Jordan - A Taste of Good Times

Jordanian, or rather Lebanese food, is vibrant, appealing to the eyes and stomach and extremely healthy as well. Such a colourful and interesting cuisine demands a separate article for itself!

By: Soumya Jain

Posted on: July 10, 2011

Jordanian, or rather Lebanese food, is vibrant, appealing to the eyes and stomach and extremely healthy as well. Such a colourful and interesting cuisine demands a separate article for itself!

“This is called the Rocca Salad,” said Basel pointing towards a bowl filled with green rocket leaves, “and these leaves are supposed to be very, very good for men,” and he winked towards the embarrassed ‘men’ in our group as we girls sniggered under the table.

Basel never failed to give an explanation about whatever we were eating. We would start asking a lot of questions, then slow down the tempo of our queries, and finally choose to just dig into the food and enjoy it. Jordanian food is not different from Lebanese food – and that is what you will find in most of the restaurants in Jordan - but it certainly turned out to be slightly confusing. On our first meal at Jordan, large helpings of Hummus, Baba Ganuj, Tabulleh, Muttabel, Falafel, Khuboos (somewhat like the Indian bread called ‘naan’), and more were kept in front of us. We started stuffing ourselves with the fantastic food which was soaked in lavish helpings of olive oil.

Kiran, one of our friends, who had an experience of Arab culture, tried to warn us that this was most probably just the starters. But we scoffed and asked her who would give naan kind of bread as an appetiser? But as it turned out, she was correct. After filling up ourselves with the ‘starters’, came a huge platter of kebabs and a plate of rice and barbecued veggies for me. “Well, well. It would be a good idea to listen to Kiran from now on” – we decided there and then!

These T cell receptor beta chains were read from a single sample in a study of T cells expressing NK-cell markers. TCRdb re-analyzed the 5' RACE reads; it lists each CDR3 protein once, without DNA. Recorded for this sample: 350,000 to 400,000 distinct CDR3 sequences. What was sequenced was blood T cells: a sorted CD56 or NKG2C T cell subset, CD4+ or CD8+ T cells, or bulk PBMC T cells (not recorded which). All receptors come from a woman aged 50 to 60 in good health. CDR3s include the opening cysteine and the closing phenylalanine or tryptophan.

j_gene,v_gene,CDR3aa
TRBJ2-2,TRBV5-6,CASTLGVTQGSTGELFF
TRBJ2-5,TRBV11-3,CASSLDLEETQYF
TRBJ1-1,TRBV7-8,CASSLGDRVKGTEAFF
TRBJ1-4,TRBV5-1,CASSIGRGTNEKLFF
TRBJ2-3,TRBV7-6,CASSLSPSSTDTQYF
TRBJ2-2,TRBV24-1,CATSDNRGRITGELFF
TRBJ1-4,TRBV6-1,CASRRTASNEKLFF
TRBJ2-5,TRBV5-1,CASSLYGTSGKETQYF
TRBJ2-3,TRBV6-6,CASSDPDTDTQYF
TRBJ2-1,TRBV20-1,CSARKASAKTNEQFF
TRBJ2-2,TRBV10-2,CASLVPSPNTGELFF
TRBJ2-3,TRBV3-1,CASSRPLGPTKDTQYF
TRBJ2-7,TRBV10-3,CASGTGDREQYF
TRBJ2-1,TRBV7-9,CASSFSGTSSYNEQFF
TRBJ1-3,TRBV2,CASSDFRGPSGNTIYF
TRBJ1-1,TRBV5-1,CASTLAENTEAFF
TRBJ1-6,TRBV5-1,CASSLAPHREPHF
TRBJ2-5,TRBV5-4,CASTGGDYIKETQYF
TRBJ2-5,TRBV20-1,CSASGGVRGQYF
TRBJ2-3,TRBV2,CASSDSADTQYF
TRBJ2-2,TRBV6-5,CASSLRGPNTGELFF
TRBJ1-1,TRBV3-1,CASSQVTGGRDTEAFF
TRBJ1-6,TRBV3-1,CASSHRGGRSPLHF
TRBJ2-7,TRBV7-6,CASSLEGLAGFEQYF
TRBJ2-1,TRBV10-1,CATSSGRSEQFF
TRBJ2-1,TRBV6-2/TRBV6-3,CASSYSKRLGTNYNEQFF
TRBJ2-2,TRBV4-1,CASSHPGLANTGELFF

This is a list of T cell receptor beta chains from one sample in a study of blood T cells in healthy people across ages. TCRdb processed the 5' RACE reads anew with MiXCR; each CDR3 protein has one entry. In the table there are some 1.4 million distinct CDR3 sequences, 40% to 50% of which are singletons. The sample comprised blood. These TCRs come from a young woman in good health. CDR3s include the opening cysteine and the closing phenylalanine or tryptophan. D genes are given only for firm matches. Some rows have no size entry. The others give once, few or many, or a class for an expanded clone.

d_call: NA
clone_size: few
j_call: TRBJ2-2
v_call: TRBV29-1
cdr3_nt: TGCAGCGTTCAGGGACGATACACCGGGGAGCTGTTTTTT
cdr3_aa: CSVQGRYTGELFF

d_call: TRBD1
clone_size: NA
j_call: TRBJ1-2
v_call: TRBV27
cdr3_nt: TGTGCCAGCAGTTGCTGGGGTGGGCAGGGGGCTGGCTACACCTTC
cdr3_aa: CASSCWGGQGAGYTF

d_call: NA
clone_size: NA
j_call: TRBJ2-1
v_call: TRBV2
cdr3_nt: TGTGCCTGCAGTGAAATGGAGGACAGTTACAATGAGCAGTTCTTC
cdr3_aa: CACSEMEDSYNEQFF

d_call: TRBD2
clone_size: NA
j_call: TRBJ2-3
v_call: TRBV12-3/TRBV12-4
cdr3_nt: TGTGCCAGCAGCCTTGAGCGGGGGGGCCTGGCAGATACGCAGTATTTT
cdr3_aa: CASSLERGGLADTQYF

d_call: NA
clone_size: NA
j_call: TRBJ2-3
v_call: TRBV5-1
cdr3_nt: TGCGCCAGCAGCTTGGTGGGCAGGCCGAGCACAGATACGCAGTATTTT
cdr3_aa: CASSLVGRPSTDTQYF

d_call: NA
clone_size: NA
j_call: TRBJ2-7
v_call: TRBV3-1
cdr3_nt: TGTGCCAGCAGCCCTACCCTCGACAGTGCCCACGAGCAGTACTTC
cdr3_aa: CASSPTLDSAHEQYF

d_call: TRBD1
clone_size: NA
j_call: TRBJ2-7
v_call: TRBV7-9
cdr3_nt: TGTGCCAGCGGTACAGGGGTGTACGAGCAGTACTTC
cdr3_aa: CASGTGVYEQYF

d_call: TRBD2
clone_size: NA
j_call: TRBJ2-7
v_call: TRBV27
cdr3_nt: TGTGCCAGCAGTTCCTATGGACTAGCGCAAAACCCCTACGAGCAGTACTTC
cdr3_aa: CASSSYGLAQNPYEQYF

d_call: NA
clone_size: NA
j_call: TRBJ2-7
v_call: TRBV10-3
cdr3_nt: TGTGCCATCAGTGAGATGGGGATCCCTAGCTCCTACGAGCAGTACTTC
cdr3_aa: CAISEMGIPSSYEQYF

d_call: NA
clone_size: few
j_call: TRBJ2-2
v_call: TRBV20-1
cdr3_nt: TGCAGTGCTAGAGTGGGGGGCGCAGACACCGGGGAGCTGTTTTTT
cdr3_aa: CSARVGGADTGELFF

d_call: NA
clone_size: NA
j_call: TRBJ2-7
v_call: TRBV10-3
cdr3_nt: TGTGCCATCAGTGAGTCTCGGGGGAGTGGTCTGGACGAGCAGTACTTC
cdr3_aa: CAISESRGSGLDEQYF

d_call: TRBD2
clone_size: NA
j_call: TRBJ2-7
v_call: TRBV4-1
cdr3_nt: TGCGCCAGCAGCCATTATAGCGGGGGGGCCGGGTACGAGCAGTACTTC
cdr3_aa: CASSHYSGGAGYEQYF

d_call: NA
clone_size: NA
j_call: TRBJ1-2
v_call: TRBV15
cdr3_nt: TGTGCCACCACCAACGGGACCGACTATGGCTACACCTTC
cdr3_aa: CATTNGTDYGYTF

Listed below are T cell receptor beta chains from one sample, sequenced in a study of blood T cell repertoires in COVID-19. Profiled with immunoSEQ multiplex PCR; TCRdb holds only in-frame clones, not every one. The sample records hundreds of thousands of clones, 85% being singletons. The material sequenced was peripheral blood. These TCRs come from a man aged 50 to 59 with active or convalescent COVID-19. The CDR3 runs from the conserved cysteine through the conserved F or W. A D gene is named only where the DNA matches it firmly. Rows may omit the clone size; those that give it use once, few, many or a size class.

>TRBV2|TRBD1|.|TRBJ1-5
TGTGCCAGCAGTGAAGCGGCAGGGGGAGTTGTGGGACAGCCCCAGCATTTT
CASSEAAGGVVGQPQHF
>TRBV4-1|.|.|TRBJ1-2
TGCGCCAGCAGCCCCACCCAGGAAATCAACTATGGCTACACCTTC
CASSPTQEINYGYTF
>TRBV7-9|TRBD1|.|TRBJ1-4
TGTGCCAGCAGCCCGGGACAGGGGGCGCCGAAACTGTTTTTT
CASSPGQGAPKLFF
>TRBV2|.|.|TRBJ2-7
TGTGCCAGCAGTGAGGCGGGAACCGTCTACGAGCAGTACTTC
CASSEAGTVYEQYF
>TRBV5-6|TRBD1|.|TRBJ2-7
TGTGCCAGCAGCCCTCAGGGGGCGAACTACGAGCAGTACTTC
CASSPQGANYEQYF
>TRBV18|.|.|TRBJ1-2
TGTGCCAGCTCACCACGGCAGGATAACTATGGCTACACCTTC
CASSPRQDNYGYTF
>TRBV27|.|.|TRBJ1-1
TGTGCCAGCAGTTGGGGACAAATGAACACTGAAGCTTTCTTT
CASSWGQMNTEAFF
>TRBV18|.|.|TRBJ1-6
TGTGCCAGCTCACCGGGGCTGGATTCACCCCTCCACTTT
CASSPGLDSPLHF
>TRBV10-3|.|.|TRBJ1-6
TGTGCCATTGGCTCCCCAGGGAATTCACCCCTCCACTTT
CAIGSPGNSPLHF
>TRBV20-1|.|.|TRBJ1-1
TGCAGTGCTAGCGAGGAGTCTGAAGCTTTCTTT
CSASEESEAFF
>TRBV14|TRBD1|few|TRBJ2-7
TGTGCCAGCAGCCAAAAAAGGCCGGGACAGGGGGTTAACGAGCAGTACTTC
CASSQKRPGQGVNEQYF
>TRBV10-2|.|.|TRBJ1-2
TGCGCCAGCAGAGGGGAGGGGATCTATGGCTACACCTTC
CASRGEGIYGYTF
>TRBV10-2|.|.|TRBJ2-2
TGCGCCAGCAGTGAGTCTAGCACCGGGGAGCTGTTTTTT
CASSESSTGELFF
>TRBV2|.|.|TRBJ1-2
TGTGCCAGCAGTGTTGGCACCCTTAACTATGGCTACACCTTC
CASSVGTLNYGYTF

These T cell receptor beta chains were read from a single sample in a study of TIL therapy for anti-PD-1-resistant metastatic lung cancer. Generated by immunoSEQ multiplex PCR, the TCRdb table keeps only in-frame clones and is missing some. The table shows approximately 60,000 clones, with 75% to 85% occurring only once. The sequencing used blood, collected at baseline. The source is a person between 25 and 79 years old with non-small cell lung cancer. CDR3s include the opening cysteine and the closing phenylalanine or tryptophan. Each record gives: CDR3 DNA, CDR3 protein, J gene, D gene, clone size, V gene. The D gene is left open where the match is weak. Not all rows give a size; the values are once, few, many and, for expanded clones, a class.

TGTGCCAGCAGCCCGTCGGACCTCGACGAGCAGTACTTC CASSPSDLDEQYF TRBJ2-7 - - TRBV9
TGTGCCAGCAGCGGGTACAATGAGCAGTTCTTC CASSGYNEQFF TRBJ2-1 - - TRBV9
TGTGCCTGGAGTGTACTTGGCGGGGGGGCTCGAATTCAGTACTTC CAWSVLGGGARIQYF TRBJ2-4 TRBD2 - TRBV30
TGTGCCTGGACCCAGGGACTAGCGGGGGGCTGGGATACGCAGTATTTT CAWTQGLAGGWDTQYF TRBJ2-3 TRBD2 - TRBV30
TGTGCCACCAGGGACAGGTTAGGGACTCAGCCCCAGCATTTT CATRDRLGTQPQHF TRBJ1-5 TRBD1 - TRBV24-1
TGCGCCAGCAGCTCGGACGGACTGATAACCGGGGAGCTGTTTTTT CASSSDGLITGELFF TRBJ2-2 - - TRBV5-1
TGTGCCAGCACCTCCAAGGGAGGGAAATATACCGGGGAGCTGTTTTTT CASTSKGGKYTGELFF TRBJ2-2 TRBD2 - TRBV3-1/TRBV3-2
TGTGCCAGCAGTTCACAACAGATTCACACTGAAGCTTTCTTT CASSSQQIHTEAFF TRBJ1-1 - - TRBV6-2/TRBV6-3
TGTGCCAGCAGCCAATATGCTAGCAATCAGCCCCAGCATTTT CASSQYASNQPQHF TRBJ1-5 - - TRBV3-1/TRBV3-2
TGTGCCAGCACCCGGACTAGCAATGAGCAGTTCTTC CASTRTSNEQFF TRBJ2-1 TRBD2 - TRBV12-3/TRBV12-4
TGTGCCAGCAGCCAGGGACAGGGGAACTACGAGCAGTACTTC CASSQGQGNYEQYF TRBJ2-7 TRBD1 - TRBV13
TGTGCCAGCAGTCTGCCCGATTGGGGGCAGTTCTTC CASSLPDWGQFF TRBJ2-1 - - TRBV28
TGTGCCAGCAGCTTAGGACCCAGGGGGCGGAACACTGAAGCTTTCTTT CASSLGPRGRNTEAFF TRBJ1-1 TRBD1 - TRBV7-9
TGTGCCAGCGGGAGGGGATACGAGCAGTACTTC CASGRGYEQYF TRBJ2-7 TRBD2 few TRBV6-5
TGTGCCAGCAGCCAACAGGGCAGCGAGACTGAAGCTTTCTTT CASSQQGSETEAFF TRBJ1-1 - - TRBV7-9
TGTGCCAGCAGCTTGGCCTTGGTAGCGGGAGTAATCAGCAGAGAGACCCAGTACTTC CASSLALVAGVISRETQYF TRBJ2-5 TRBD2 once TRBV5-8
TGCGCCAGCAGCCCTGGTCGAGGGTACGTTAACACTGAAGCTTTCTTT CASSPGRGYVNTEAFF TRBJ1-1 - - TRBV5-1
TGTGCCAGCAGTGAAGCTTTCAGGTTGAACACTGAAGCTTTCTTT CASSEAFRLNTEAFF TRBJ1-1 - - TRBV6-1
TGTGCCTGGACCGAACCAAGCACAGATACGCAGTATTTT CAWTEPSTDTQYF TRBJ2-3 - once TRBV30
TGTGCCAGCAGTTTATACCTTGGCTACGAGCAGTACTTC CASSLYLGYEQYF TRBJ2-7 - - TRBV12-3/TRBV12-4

From there on, most of our lunches consisted of Lebanese cuisine. And I was very surprised to find a plethora of vegetarian dishes! I had expected a meat filled table, but every time we were treated to a colourful spread of veggies prepared temptingly. Another one was these hot, oozing cheese pies, called Sambousek b’jibn, which we had at a charming restaurant called Haret Jdoudna – which is actually a 100-year old house converted into a restaurant and handicrafts centre.

I am a big, huge tea drinker – like all journalists are I suspect. I instantly fell in love with the ‘chai’ in Jordan. Everywhere you go, you get to experience a different flavour of it. Sometimes it’s mint and sometimes a concoction of cinnamon, cardamom and sage. Anywhere you go, the taste of the tea will almost always be different with various herbs forming a part of the liquid. There were times when we would be sleeping in our mini-van while traveling. We would come out like zombies at the destination, and make a beeline for the chai we were being offered. It never, ever, failed to refresh us!

Something cold we wished for? And we were always presented with Na’na – their specialty lime-mint drink. It was salty, tangy, tasty and a constant feature in any and every restaurant you go to – much like Hummus!

After thoroughly savouring the vibrant Lebanese cuisine, we even got a chance to actually cook it! Called Petra Kitchen, and located very near to, well, the historical site of Petra, it was an enjoyable experience. Chefs were assigned to our tables and each table was given two dishes to make. Our table had to make Tabulleh (tomato and parsley salad) and Musakhan (a chicken main course dish). We were actually busier trying to show off our ‘cooking skills’ on camera rather than actually preparing something.

In any case, we again gorged on the Lebanese food with another group of Brazilian journalists, which was finally prepared by the actual chefs after all. But you know what flavours I will always associate with Lebanese food? Friendship, joy, comradeship and good times!

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